Colombia’s State Council on Tuesday allowed the Patriotic Union (UP), a communist party that saw thousands of its members assassinated, to take part in next year’s elections.
The State Council annulled a 2002 decision by the National Electoral Council to revoke the party’s license after the mass assassination of party members by the military and paramilitary groups in the 1980s and 1990s let the communists without the sufficient support to take part in elections.
According to State Council President Alfonso Vargas, the electoral council overstepped its boundaries banning the party, saying it failed to recognize the communists had been the victim of political genocide.
The State Council ruled that “the UP party at that time was facing a serious survival crisis due to the extermination its leaders, activists and candidates.”
The ruling allows survivors of the genocide to take part in the 2014 elections.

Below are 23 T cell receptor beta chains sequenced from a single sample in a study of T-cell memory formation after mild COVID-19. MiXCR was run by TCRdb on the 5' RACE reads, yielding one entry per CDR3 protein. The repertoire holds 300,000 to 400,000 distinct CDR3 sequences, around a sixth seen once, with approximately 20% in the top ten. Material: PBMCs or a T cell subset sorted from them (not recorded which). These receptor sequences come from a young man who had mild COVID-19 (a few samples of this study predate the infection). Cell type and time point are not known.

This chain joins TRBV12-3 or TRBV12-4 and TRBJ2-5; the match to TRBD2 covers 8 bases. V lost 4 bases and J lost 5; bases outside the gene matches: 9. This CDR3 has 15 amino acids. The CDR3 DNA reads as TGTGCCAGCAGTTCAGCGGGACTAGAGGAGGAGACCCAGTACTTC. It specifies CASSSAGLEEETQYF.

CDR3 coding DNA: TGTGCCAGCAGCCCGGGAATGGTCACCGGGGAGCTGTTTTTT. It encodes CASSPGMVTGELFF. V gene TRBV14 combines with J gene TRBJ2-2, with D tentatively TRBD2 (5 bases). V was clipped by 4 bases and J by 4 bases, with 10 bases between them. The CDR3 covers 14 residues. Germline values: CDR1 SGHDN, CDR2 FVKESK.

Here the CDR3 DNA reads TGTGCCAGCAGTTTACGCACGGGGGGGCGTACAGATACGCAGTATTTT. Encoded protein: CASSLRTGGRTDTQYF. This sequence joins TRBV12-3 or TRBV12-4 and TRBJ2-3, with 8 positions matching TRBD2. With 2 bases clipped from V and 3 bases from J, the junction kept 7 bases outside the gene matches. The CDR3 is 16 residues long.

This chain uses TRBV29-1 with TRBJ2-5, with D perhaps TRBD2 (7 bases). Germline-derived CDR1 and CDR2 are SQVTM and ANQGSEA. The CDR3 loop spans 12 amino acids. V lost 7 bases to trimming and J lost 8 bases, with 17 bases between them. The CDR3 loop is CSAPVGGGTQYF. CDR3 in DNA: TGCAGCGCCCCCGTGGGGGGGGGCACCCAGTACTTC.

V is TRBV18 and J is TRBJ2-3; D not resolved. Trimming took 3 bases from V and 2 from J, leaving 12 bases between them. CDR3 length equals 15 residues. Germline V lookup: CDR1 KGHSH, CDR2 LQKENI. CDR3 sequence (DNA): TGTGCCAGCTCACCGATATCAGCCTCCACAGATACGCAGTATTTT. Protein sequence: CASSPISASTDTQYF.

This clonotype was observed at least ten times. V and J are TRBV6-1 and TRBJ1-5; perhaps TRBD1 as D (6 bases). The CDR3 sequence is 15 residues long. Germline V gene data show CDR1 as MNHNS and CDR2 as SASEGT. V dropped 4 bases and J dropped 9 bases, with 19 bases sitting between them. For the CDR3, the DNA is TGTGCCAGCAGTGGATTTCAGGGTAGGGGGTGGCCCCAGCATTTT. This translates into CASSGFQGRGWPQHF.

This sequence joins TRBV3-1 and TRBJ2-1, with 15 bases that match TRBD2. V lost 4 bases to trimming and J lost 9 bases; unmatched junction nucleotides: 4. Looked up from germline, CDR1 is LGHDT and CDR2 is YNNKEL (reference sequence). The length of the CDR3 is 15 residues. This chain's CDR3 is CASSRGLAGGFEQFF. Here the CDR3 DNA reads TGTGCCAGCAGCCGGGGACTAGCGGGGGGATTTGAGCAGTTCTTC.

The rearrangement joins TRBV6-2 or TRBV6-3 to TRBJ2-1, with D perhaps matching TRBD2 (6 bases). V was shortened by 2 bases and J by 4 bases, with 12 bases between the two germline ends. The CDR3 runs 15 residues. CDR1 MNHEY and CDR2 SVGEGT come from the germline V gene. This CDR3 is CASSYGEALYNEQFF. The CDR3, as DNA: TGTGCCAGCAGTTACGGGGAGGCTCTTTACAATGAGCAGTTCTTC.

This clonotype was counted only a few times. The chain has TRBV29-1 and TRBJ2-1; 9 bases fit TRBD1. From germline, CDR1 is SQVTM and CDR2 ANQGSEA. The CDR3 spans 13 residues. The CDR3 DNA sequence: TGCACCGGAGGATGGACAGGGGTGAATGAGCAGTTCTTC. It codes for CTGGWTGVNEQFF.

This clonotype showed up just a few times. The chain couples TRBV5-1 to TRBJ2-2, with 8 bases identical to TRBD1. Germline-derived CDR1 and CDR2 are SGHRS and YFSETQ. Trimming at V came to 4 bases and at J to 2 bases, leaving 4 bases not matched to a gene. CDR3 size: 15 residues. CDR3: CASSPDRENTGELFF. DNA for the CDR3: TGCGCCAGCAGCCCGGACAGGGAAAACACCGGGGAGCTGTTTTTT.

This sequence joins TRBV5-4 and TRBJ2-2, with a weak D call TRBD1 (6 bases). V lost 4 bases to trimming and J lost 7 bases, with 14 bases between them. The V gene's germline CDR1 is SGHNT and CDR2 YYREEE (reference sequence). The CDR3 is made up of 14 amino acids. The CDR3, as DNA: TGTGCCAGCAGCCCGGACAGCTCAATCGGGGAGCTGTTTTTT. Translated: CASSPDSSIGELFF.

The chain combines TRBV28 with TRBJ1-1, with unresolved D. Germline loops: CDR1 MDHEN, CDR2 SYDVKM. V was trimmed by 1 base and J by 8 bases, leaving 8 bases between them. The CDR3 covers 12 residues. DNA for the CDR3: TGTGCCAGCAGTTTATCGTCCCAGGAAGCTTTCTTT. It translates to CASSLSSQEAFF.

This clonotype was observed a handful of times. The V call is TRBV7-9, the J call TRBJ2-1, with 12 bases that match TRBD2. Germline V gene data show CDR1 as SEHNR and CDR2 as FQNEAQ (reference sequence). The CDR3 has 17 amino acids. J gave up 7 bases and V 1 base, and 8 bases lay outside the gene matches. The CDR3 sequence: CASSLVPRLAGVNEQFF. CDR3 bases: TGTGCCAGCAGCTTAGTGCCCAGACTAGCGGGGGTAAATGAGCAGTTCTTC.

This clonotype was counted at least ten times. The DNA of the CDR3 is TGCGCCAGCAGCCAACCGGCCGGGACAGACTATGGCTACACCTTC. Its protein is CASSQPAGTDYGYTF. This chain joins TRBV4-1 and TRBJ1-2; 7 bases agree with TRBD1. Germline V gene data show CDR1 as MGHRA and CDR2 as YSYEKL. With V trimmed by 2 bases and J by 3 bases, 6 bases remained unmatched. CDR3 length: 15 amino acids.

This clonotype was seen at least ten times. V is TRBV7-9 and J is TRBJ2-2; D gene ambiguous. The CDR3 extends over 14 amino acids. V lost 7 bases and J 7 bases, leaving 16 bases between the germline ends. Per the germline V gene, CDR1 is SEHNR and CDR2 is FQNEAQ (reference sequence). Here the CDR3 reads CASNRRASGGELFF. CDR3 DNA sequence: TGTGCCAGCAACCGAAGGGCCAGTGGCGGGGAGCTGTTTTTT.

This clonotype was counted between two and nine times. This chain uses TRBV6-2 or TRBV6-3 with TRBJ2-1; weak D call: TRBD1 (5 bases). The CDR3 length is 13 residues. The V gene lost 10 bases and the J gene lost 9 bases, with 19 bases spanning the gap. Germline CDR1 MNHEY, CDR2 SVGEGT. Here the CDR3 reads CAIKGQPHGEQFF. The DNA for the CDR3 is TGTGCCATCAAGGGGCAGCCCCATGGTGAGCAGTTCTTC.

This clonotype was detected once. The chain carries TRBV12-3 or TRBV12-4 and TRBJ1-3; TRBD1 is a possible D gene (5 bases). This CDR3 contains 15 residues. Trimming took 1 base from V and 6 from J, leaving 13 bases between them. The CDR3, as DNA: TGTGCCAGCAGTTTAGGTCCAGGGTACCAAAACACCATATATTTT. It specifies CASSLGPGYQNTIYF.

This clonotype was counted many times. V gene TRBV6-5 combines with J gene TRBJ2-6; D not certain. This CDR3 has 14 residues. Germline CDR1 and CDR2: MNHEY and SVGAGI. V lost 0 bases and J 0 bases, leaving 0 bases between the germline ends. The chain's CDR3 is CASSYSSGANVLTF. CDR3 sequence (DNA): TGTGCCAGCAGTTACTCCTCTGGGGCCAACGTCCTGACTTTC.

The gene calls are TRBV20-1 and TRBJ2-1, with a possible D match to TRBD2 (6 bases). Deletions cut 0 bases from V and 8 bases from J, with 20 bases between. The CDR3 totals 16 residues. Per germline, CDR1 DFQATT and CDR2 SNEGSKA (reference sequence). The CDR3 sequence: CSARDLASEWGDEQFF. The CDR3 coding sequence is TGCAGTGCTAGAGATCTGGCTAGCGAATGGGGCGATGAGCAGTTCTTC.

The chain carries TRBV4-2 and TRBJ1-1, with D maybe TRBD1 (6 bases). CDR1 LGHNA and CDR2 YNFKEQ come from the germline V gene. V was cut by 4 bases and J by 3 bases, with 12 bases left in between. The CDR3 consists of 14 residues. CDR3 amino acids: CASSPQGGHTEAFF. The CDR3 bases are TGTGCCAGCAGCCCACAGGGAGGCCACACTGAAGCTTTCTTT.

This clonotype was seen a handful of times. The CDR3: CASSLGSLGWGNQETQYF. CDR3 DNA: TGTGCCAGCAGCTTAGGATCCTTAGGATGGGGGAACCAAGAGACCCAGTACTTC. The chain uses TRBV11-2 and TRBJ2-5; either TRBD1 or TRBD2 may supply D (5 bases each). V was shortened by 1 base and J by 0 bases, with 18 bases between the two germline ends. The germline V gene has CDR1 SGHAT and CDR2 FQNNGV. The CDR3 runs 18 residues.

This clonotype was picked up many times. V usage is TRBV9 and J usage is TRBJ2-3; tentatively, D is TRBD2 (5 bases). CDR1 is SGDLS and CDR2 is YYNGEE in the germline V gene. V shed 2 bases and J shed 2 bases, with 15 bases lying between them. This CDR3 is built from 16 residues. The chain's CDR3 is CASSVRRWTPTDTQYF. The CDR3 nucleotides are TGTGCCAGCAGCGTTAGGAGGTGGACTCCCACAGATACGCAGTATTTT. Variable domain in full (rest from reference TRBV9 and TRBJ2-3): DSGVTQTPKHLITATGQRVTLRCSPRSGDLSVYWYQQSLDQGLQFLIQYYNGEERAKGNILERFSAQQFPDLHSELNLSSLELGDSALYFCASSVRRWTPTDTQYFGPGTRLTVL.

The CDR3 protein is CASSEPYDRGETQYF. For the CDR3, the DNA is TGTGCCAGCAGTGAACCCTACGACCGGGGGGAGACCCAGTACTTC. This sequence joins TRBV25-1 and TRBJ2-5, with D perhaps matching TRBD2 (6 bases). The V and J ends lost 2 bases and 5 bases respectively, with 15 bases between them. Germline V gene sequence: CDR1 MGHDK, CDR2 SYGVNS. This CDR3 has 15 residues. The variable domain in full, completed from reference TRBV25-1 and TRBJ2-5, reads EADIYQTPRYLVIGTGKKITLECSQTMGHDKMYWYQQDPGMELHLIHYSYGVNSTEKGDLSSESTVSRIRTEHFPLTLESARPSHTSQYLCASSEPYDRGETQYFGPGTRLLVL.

The Patriotic Union was formed in the mid 1980s by communist politicians with support of the political wing of rebel group FARC that, as part of peace talks with the government, sought inclusion into Colombian politics while maintaining its military offensive against the state. Right-wing paramilitary groups, together with members of the military, subsequently assassinated two presidential candidates, eight congressmen, 70 councilmen, dozens of elected deputies and elected mayors and at least 2,000 of the party’s members and sympathizers.